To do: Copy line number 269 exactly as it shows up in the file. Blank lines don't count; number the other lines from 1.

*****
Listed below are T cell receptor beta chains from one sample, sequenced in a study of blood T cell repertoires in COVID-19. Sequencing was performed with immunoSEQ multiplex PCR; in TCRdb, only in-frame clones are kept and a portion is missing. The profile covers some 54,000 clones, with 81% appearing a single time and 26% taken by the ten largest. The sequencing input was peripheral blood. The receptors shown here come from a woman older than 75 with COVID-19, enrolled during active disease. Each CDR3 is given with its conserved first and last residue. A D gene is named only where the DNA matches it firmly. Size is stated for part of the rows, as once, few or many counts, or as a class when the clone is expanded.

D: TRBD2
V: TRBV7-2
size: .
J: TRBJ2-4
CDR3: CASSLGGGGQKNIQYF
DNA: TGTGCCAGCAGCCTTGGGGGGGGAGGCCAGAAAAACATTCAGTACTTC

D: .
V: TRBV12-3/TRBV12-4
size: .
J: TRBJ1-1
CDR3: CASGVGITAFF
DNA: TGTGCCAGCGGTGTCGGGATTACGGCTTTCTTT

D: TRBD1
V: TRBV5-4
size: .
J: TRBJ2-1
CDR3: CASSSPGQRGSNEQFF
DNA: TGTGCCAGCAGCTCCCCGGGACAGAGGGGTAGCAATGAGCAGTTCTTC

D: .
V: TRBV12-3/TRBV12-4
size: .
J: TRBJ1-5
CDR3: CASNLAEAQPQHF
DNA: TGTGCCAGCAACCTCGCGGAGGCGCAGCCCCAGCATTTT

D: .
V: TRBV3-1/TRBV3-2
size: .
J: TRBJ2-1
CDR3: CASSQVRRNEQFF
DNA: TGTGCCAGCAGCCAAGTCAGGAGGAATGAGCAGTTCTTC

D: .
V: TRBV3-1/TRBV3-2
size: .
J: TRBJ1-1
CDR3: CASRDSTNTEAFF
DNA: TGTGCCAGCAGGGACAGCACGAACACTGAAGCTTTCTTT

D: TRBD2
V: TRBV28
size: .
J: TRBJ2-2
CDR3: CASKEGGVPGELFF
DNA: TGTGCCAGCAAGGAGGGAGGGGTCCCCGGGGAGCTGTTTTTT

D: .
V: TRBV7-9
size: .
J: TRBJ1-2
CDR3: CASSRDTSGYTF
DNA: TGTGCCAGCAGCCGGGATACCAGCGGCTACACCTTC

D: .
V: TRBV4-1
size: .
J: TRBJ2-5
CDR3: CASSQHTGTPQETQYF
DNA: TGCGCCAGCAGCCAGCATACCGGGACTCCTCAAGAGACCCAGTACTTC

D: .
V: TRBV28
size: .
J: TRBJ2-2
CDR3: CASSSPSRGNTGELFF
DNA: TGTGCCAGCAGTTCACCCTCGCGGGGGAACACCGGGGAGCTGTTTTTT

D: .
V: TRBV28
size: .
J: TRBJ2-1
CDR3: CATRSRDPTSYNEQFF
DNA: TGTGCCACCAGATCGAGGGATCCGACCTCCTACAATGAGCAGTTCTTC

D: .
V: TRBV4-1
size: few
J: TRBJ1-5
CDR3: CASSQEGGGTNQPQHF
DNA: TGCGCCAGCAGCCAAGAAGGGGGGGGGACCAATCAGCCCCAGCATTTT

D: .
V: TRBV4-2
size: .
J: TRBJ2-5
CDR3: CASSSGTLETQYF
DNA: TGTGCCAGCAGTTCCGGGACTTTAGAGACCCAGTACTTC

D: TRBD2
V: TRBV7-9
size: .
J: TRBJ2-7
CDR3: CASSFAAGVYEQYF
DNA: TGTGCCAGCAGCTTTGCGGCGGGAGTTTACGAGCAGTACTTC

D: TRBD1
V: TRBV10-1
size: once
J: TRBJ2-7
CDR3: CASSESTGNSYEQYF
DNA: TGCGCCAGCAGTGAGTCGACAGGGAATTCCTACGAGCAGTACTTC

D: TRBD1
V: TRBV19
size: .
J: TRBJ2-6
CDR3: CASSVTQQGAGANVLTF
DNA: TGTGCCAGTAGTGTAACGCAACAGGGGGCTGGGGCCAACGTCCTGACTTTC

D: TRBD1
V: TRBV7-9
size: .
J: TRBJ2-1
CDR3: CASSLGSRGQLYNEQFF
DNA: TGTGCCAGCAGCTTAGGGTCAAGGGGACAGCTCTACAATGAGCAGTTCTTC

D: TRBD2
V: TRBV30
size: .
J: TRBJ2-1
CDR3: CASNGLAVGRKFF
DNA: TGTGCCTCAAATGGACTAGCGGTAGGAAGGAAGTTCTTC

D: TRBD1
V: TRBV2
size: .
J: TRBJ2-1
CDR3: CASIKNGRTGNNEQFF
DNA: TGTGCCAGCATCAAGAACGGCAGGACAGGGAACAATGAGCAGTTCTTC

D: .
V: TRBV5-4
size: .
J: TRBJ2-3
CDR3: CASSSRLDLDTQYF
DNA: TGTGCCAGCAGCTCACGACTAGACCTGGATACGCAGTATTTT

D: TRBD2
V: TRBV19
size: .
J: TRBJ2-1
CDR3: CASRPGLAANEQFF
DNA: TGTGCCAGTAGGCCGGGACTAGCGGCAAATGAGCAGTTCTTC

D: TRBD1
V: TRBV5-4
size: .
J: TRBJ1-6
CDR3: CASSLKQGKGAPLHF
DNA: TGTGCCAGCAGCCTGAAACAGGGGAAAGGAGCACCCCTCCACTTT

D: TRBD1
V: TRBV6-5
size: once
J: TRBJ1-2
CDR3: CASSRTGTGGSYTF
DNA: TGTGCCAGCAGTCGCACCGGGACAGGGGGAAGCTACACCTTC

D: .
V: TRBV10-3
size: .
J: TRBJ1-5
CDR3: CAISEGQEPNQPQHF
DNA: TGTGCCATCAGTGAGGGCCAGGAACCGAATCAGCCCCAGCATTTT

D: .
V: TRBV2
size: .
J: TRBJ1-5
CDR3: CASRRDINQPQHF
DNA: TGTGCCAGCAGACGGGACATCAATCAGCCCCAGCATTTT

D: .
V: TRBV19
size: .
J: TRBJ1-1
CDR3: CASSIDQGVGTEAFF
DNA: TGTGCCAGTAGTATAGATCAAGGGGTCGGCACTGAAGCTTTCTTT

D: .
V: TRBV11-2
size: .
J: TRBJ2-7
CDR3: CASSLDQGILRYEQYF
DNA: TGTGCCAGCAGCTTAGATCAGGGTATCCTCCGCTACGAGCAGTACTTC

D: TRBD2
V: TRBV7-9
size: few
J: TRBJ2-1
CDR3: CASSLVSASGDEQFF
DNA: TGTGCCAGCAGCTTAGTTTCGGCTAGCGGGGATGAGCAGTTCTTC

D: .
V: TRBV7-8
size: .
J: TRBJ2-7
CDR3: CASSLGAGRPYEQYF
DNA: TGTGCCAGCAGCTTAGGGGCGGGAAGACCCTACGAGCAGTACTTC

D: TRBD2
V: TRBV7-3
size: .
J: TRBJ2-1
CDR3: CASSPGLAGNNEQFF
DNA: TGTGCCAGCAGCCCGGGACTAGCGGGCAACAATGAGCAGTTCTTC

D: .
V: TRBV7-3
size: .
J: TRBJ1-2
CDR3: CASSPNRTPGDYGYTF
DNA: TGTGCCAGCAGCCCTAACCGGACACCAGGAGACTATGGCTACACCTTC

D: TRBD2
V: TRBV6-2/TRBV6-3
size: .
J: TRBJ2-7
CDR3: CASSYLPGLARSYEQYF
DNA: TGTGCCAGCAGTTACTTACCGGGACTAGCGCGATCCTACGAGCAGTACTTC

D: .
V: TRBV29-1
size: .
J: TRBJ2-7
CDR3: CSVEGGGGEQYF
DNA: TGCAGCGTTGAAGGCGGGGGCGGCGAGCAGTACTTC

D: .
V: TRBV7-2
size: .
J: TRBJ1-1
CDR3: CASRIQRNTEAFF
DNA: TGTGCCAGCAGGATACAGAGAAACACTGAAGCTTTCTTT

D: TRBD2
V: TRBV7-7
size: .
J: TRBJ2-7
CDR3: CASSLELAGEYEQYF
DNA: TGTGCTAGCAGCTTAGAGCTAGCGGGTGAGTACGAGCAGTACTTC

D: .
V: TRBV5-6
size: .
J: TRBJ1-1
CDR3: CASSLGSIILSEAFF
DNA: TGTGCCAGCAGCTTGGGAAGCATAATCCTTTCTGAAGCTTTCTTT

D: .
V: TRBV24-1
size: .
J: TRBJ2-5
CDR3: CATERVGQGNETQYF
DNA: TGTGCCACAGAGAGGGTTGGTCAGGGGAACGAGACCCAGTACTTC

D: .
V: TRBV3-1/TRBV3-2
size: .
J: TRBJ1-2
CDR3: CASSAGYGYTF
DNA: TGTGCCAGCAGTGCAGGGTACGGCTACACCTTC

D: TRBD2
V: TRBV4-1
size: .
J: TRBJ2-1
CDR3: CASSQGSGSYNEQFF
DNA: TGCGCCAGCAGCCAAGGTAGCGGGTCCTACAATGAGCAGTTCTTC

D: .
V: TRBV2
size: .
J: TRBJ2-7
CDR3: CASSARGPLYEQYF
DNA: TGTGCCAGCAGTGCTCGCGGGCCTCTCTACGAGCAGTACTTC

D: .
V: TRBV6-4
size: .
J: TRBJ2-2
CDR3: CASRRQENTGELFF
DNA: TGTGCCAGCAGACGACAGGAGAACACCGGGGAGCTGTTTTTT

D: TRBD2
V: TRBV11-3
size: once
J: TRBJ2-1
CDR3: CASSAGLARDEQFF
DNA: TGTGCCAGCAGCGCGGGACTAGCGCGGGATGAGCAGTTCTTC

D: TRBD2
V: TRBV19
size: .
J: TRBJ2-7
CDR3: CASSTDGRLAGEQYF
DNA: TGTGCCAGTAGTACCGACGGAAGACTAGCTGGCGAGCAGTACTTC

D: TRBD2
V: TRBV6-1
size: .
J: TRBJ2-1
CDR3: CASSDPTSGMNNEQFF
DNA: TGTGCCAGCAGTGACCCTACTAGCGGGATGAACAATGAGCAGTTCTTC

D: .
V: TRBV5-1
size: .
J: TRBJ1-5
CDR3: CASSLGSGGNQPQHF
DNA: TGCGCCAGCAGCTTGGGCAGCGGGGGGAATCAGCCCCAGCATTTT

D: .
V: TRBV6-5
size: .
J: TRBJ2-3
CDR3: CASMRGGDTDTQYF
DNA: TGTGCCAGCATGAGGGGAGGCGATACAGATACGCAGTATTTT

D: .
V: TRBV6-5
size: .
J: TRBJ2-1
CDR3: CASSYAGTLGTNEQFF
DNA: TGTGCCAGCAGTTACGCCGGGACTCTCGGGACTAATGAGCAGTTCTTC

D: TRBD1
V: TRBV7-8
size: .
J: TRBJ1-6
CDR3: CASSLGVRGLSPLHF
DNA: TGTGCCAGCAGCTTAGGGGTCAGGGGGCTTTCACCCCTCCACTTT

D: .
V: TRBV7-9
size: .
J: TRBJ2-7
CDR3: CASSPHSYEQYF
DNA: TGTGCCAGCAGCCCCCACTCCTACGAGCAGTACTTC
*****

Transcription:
J: TRBJ1-5